That it is definable in terms of some general consensus, that there is some general agreement about what it is and what role it should play, when in fact it embodies many competing and at times mutually exclusive paradigms and assumptions. Nevertheless, I think that what binds everyone (or most everyone) together under the Theory banner is the sense that Nietzsche’s challenge to philosophy (continued and amplified by Heidegger) represented a fundamental break in the intellectual history of the West. On the one side, Nietzsche contested the hegemony of scientific inquiry, which, in the late nineteenth century, had attained great cultural prestige, displacing philosophy’s traditional role as the arbiter of knowledge. On the other side, Nietzsche held that human beings make their own truth–or decide what counts as truth–and that all knowledge is therefore contingent on human projects. The concept of objective, value-neutral knowledge is thereby torn asunder, giving way to the idea that seemingly “objective” knowledge is permeated with social, ethical, and political considerations that can never be completely expunged. The role of Theory or Critical Theory is to keep pointing this out. (more…)

Michael Richardson discusses how literature can help shed new light on our understanding of torture, trauma, and affect
Michael Richardson, Gestures of Testimony (Bloomsbury, 2016)
Michael Richardson, Gestures of Testimony (Bloomsbury, 2016)

How did you come to write Gestures of Testimony?

One of Barack Obama’s first acts as President was to declassify the Torture Memos of the Bush Administration. Suddenly, the architecture of American torture was visible to an extent that it had never been before. At the time, I was working as a speechwriter in Canada for Jack Layton, who was then the leader of the New Democratic Party, and watching very closely what was happening across the border. I became obsessed with how torture was articulated and authorised, and even more so with the effect it had on both survivors and perpetrators. I’ve always understood the world through writing and literature, so I wanted to understand torture in that context too. That led me to a PhD on torture, literature and politics, and from there to writing Gestures of Testimony. (more…)

A call for papers for a panel at the upcoming ACLA conference in Utrecht, July 2017


This sounds interesting. Tom Chadwick has been in touch about something he is organizing for next year’s ACLA conference at Universiteit Utrecht in the Netherlands. He and co-organizer Pieter Vermeulen are putting together a panel exploring the relationship between contemporary literature and the archive, and they want to hear from you! (more…)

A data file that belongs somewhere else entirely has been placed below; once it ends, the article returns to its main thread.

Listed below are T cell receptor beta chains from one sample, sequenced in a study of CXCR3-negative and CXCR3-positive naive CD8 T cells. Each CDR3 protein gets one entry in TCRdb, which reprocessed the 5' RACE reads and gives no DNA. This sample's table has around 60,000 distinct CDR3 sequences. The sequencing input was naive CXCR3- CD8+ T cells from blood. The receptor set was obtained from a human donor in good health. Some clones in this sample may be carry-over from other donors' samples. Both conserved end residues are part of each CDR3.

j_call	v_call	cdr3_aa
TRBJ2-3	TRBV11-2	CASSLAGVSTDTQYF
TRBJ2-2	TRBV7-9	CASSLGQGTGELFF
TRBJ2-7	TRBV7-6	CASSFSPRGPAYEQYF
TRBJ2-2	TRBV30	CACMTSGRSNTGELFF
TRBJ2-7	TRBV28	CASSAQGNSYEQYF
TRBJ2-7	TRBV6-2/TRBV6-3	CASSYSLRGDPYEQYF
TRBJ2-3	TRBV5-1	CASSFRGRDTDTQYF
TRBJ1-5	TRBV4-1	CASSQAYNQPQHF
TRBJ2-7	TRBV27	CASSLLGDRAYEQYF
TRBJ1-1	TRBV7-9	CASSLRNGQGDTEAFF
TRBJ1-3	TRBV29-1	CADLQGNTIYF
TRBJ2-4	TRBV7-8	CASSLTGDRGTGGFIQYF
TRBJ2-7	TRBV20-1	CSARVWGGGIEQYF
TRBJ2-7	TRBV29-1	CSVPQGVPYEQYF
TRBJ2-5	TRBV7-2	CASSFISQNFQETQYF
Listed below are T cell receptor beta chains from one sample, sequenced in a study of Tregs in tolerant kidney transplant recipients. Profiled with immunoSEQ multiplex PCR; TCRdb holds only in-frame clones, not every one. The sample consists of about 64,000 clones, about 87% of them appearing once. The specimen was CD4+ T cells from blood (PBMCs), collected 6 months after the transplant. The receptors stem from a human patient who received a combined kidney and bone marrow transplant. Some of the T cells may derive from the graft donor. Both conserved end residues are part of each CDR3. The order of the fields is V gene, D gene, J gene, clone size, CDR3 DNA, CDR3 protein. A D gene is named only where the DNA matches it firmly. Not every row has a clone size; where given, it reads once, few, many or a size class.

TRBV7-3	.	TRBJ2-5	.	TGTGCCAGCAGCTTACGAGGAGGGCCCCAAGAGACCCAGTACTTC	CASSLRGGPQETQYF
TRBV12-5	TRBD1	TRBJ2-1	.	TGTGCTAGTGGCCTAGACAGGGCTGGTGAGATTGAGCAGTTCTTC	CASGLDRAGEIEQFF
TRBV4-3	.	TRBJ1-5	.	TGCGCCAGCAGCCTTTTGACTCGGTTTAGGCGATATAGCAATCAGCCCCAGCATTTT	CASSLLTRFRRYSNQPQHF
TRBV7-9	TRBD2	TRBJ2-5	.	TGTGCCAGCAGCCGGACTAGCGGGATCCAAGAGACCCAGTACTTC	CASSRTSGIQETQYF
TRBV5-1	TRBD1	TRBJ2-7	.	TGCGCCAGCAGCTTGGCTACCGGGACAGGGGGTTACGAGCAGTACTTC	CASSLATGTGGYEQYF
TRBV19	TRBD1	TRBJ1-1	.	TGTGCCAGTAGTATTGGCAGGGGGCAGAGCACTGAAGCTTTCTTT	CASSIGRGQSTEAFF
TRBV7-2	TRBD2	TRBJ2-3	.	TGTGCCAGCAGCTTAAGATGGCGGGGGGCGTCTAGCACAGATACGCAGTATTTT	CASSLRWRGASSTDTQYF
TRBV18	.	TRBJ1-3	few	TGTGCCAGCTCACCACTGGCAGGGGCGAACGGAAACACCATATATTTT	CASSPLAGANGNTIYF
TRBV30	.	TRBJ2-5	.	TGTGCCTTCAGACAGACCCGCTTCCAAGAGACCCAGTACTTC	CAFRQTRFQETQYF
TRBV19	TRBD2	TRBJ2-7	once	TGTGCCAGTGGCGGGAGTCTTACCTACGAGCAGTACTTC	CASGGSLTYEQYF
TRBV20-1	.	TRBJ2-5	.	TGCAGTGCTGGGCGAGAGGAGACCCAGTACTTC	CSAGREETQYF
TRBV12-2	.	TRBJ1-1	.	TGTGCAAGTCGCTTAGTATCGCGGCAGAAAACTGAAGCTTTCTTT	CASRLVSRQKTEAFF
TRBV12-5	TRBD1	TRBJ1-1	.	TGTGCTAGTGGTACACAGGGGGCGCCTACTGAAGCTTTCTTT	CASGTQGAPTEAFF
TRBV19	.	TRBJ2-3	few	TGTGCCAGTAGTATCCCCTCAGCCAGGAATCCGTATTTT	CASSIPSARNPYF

A one-day conference at Birkbeck College invites proposals of previously unpublished papers

Literary Networks and Cultural Collaborations:
From 19th Century to the Present Day

One-day conference
Birkbeck College, University of London on
29 October 2016

The event seeks to inspire new, creative ideas and discussion about ways in which we imagine, understand and position the network in relation to literature and other forms of cultural production. (more…)

Britt Grootes (GEMS) talks to the prominent Barthes scholar about his life and work

On Roland Barthes

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Roland Barthes

What draws me back to the late Barthes above all, I think, is his attention to ‘the magic of the signifier’, to nuance, to all that is light and delicate. His restless invention and reinvention. Drift. Then there’s the unclassifiability and the mischief. And the style, of course — that elegant, seductive style. (We often call him a ‘theorist’ in the anglophone world, but ‘écrivain’ is much closer to the mark in so many ways.) Barthes knew a thing or two about the seduction of the reader with only the signifier. When I open something like Roland Barthes by Roland Barthes, I’m his. [Read More] (more…)

Harvard acquires manuscripts, typescripts, notebooks and proofs by the post-war French writer and philosopher
Maurice Blanchot
Maurice Blanchot
Houghton Library has acquired the archive of French writer, literary theorist, and philosopher Maurice Blanchot (1907-2003) from his daughter, Cidalia Blanchot. Christie McDonald, Smith Professor of French Language and Literature at Harvard University, said, “I am thrilled by Houghton’s acquisition of this important archive.  Scholars will have unprecedented access to material that will give us a deeper understanding of his work.”

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Ben Golder on the French thinker Michel Foucault
As human rights rise in popularity throughout the 1960s and 1970s so too does the work of thinkers (many of them French philosophers or theorists of language—structuralist, post-structuralist, postmodern) dedicated to deconstructing or critically historicizing the idea of “humanity.” How do we account for the exponential popularity of human rights as a political and legal medium in the same period as the increasing prominence of these post-humanist styles of thought that seemingly pull the humanist rug out from under the feet of the human rights movement?

(more…)

Personally I’ve never met any intellectuals. I’ve met people who write novels, others who treat the sick; people who work in economics and others who compose electronic music. I’ve met people who teach, people who paint, and people of whom I have never really understood what they do. But intellectuals? Never.

— Michel Foucault, Ethics